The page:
The archaic hominins
Time has moved on a bit since last week, both in the real world and in the world of this blog. Now, the archaic hominins are coming in to their own and the date is between 2.4 and 4.5 million years ago.
The archaic hominins are fossils that are regarded as being almost definitely more closely related to humans than chimpanzees, alhough it is very difficult to tell whether any of them were our direct ancestors. The majority would have been evolutionary offshoots which ultimately did not stay around to give rise to any modern species.
The earliest fossils we call an archaic hominin are assigned to the species Australopithecus anamensis (southern ape of the lake – fossils are from near Lake Turkana in Kenya) dating from 3.9 – 4.5 million years ago (Mya). The main bipedal features we know about in Au. anamensis are in the tibia. The top of the tibia has two articular surfaces separated by a ridge (see fig.1) which articulate with the condyles of the femur to form the knee joint. In Au. anamensis the tibial articular surfaces are concave in order to provide a large contact area for the femoral condyles, helping to decrease stress at the knee joint during upright standing and walking. Furthermore, the lower or distal end of the tibia is more expanded than in the putative hominins, suggesting a greater weight bearing role.
Australopithecus afarensis (southern ape from Afar, in Ethiopia) is probably one of the more famous species thanks to the remarkably complete (40%) example known as Lucy (fig. 2). Along with Lucy, the diverse fossil remains of the ‘first family’ from Hadar, Ethiopia provide some excellent examples of bipedal-adapted morphology (Johanson & White, 1979) dating from between 3.0 and 4.0 Mya.
If anything, the pelvic anatomy of Au. afarensis suggests an exaggerated adaptation to bipedality, with a very expanded sacrum (base of the spinal column), a small font-to-back dimension of the pelvic cavity and very highly flared iliac blades. A marked bicondylar angle shows that Lucy’s knees were held close to her body’s midline for efficiency in bipedal locomotion, while tibial morphology is very similar to that of Au anamensis described above.
There are also remains of foot bones for Au. afarensis from which suggest that the lateral (outside) bones of the foot would have formed a stiff lever to allow efficient weight transfer during walking. Despite, this medial (inside edge) foot bones and those closest to the ankle (proximal) most resemble human bones when subjected to detailed shape analysis. Despite this, the best evidence that Lucy and her contemporaries were bipedal comes from the set of bipedal footprints uncovered at Laetoli, Tanzania (fig. 3) (Leakey & Hay, 1979). These footprints made by 2 adults and a juvenile suggests that the pattern of weight transfer through the foot was quite modern, with the heel contacting the ground first and the centre of mass passing from the lateral to the medial side of the foot with each step.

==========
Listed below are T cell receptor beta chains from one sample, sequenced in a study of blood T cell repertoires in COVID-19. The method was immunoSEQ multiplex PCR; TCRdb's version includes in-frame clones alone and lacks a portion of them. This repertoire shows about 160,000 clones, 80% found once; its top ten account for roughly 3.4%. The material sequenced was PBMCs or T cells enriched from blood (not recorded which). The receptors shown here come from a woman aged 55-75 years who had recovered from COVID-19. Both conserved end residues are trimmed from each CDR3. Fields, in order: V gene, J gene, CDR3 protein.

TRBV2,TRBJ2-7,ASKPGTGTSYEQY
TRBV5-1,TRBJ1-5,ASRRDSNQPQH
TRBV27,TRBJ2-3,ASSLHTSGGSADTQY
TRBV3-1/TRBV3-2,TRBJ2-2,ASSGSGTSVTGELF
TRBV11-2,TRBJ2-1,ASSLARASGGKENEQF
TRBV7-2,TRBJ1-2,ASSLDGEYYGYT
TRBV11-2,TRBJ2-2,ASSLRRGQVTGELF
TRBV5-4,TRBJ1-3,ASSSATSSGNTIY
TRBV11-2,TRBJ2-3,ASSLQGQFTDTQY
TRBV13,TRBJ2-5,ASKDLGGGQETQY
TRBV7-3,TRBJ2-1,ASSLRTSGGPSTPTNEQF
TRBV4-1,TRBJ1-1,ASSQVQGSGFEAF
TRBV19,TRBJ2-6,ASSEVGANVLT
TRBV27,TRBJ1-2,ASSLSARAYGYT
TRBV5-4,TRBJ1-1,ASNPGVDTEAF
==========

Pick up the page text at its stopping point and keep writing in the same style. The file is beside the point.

Despite this almost unanimous evidence for a modern bipedal gait, it is likely that Lucy and co. still spent quite a lot of their time in the trees and were not habitual or obligate bipeds. The glenoid fossa of the scapula was still quite superiorly orientated, and relative sizes of the attachments for the rotator cuff muscles were intermediate in size between modern humans and chimpanzees. Vertebrae of Au. afarensis also show patterns of damage repair similar to those caused by the stresses of arboreal locomotion in modern chimpanzees.
The final transitional hominin that is informative on the evolution of bipedal locomotion is Australopithecus africanus (southern ape of Africa), all fossils of which have been recovered limestone formations in South Africa. The nature of limestone makes reliably dating these fossils very difficult, althoguh the best estimates suggests that Au. africanus walked the Earth between 2.4 and 3.0 Mya.
The foramen magnum of Au. africanus is again positioned more forward on the base of the skull than in the other archaic hominins, and anticipates the condition seen in the robust australopiths, of which more next time. Au africanus is the first species in which we can reliably detect a lumbar lordosis to help balance the bodies centre of mass over the base of support, although the relatively small size of the vertebrae again suggest that Au. africanus would not have been a habitual biped with constantly weight-bearing vertebrae. There is also evidence of highly flared iliac blades in this hominin species, while various foot bone fossils including Stw 573 ‘Little Foot’ fossil suggest that the lateral side of the foot possessed a human-like stiff arch and the medial side remained flexible and ape-like, while the distal bones including the metatarsal heads and phalanges are also human-like.
It’s definitely worth noting that the lateral and distal foot is most similar to modern humans in Au. africanus, while Au. afarensis above had proximal and medial foot bones most similar to the modern pattern. This could come in useful in later posts if we try to work out where the modern form of bipedalism came from.
Next time, prepare yourself for the weird and wonderful phase of hominin evolution as we explore the robust australopithecines.
eFossils, 2008. Australopithecus africanus: Sts 5. Available from http://www.efossils.org. Accessed: 05/10/2014
GIRLintheCAFE: The Laetoli Footprints. Accessed 10/05/2014.
Johanson, D., & White, T. (1979). A systematic assessment of early African hominids. Science, 203, 321–330.
Ward, C. V, Leakey, M. G., & Walker, A. (2001). Morphology of Australopithecus anamensis from Kanapoi and Allia Bay, Kenya. Journal of Human Evolution, 41, 255–368. doi:10.1006/jhev.2001.0507.
Wikimedia Commons. Image available from http://upload.wikimedia.org/wikipedia/commons/3/31/Lucy_blackbg.jpg. Accessed 10/05/2014.